The Different Types of Boiler Explained – Part One

If you are in the market for a new boiler, it’s time to start researching your options. It’s important to consider everything available to you, because it could well be that a certain type of boiler will work out more cost effective over time according to your particular needs and circumstances. You may also be looking for an alternative solution if you do not have access to mains gas.

There are advantages and disadvantages to consider for every type of boiler, so let’s take a look at them over this two-part blog series. Here in part one we’re looking at gas condensing boilers and oil boilers.

Gas Condensing Boilers

The most common type of boiler for UK homeowners, gas condensing boilers are more energy-efficient than older mains gas boilers and use in the region of 90% of their heat.

The most common type of boiler for UK homeowners, condensing boilers are more energy-efficient than older mains gas boilers and use in the region of 90% of their heat.

The most common type of boiler for UK homeowners, condensing boilers are more energy-efficient than older mains gas boilers and use in the region of 90% of their heat.

How it works: Hot gas passes through a central chamber to heat up water. A second chamber uses the remaining heat to warm up water returning into the unit from the heating system.

The most popular condenser boiler is the combi-boiler. The hot water unit and cold water tank are housed in the same unit which means all your hot water and heating come from the same unit. For this reason installation is much easier.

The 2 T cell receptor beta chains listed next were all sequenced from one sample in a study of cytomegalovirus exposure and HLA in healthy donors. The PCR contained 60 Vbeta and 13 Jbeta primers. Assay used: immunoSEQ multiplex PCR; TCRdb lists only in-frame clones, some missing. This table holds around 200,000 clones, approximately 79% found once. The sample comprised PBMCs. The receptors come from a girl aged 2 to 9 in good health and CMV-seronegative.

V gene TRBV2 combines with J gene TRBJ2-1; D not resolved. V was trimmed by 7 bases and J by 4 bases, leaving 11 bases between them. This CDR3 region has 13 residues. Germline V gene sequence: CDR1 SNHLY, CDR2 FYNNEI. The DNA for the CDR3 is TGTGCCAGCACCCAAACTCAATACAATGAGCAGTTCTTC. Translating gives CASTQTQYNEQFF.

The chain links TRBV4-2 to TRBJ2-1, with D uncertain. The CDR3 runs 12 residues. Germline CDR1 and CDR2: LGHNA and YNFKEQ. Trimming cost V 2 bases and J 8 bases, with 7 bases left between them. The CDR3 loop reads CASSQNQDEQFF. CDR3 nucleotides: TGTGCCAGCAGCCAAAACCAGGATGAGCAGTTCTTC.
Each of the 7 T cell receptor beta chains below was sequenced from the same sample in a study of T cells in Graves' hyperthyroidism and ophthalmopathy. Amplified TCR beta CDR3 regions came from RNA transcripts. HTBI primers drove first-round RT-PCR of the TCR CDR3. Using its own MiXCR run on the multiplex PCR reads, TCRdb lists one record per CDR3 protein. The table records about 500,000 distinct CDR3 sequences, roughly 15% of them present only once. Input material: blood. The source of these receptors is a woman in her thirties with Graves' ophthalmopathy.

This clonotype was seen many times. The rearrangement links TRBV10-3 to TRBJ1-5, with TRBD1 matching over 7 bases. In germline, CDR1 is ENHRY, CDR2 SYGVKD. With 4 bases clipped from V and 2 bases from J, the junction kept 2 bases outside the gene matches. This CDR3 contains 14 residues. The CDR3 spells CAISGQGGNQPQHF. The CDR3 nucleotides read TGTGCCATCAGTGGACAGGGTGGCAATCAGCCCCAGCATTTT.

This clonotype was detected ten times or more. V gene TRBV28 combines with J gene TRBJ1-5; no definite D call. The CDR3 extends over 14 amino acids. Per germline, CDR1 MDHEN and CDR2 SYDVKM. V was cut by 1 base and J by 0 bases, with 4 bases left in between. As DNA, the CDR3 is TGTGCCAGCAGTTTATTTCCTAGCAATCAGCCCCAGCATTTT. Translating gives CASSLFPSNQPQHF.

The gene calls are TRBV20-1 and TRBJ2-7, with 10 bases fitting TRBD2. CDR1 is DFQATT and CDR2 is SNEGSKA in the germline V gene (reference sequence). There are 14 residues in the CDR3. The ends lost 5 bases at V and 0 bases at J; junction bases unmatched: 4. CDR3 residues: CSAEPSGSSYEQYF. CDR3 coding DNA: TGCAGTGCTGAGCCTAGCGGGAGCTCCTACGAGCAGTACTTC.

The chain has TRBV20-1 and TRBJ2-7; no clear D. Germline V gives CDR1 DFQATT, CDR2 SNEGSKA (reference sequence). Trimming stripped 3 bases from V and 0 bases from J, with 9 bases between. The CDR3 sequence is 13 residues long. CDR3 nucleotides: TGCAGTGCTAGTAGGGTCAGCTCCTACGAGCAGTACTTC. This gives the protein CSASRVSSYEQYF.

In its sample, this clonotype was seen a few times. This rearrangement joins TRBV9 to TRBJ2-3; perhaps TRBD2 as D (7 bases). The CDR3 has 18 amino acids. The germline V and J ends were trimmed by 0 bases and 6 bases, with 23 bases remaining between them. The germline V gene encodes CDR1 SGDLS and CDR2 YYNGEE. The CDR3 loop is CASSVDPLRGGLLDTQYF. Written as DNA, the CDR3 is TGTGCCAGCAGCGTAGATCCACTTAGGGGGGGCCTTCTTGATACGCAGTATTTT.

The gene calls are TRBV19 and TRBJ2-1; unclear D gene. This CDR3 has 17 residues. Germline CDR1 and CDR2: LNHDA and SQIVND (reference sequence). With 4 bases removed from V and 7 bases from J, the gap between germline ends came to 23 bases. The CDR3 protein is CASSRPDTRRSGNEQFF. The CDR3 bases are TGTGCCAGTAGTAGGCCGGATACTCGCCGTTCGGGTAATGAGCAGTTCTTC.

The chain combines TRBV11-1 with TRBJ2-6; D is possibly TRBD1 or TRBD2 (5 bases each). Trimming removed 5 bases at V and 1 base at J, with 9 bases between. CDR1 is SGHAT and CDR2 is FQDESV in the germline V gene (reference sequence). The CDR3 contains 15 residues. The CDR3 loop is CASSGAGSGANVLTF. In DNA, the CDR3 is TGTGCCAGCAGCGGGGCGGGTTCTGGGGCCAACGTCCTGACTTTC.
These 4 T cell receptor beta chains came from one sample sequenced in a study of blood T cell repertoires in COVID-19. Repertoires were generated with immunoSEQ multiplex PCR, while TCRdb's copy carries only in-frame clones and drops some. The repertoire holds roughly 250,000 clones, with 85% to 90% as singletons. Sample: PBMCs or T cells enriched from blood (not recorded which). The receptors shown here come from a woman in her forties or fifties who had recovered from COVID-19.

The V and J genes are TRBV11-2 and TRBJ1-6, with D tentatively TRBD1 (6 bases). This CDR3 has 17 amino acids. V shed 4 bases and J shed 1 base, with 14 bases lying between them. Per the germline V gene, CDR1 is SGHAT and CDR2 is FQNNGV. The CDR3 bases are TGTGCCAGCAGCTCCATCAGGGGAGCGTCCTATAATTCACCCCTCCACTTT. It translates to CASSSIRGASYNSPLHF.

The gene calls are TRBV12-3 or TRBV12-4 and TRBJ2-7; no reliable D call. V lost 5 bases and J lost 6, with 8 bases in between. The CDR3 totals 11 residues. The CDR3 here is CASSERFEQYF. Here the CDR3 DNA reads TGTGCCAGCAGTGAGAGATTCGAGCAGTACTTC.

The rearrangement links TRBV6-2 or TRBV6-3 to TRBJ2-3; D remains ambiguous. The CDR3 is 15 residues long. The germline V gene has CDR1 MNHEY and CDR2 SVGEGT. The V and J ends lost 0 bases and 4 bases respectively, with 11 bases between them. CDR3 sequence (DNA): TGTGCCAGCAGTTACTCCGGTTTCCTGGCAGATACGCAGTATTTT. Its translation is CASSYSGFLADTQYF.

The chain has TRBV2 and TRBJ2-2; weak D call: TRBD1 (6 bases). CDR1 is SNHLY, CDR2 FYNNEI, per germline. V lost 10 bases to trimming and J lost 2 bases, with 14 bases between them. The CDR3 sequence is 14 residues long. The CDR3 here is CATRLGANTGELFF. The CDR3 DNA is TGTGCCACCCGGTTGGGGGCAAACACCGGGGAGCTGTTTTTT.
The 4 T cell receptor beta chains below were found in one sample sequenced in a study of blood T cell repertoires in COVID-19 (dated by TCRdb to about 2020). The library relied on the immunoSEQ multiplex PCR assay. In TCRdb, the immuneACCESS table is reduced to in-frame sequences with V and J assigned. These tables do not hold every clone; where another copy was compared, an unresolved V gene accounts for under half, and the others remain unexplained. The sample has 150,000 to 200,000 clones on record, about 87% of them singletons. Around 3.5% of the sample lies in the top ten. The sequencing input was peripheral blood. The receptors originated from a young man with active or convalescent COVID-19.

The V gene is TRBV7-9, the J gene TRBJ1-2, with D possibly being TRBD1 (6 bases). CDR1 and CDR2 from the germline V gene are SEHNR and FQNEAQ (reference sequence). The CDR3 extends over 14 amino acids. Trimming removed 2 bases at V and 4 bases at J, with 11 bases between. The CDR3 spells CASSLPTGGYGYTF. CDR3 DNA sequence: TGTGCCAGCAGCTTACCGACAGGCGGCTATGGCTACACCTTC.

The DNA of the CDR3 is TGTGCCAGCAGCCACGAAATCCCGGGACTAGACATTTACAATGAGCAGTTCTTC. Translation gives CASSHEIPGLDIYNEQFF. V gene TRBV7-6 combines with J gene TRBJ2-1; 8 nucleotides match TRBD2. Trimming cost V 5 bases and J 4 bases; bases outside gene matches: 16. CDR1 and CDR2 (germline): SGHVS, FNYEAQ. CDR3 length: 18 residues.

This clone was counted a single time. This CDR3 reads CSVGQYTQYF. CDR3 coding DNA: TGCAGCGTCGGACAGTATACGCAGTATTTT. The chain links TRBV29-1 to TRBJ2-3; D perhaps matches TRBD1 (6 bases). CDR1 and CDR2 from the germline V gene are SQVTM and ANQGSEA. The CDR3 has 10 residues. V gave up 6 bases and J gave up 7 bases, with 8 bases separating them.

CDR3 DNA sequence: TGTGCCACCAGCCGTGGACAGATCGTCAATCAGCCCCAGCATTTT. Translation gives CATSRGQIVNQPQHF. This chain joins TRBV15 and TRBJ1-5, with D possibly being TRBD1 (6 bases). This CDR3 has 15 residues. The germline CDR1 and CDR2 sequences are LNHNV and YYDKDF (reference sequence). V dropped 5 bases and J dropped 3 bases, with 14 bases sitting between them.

Benefits: You don’t have to wait for the tank to fill so you can enjoy a constant supply of hot water to your taps. Also there’s no need to lose space with different tanks.

Disadvantages: Being a small unit, maximum pressure will only come through one tap at a time and you’ll probably struggle to get large volumes of hot water. You’ll need an annual service to keep the moving parts in check, and to ensure the boiler is operating safely, as there is always a risk with carbon monoxide.

Another type of condensing boiler is the heat-only model. These provide hot water only, with cold water being supplied from a separate source. Whilst this solution solves the issue of the water pressure and hot water supply, the separate systems take up more space and energy efficiency is reduced.

Oil Boilers

An oil boiler can provide an option if you don’t have access to mains gas.

How it works: Oil boilers work in a similar way to traditional gas boilers, simply switching the gas for oil to heat the pipes and water.

Disadvantages: There can be some logistical issues stemming from a possible difficulty in getting the oil. Maintenance can also prove tricky as you’ll need an Oftec registered engineer to inspect it.

Oil boilers work in a similar way to traditional gas boilers, simply switching the gas for oil to heat the pipes and water. However, it can sometimes be difficult to obtain the oil and the transport costs have to be factored in.

Oil boilers work in a similar way to traditional gas boilers, simply switching the gas for oil to heat the pipes and water. However, it can sometimes be difficult to obtain the oil and the transport costs have to be factored in.

That’s it for part one of this series of posts looking at the different boiler types. In part two we’ll be discussing the advantages and disadvantages of biomass boilers and electric boilers.

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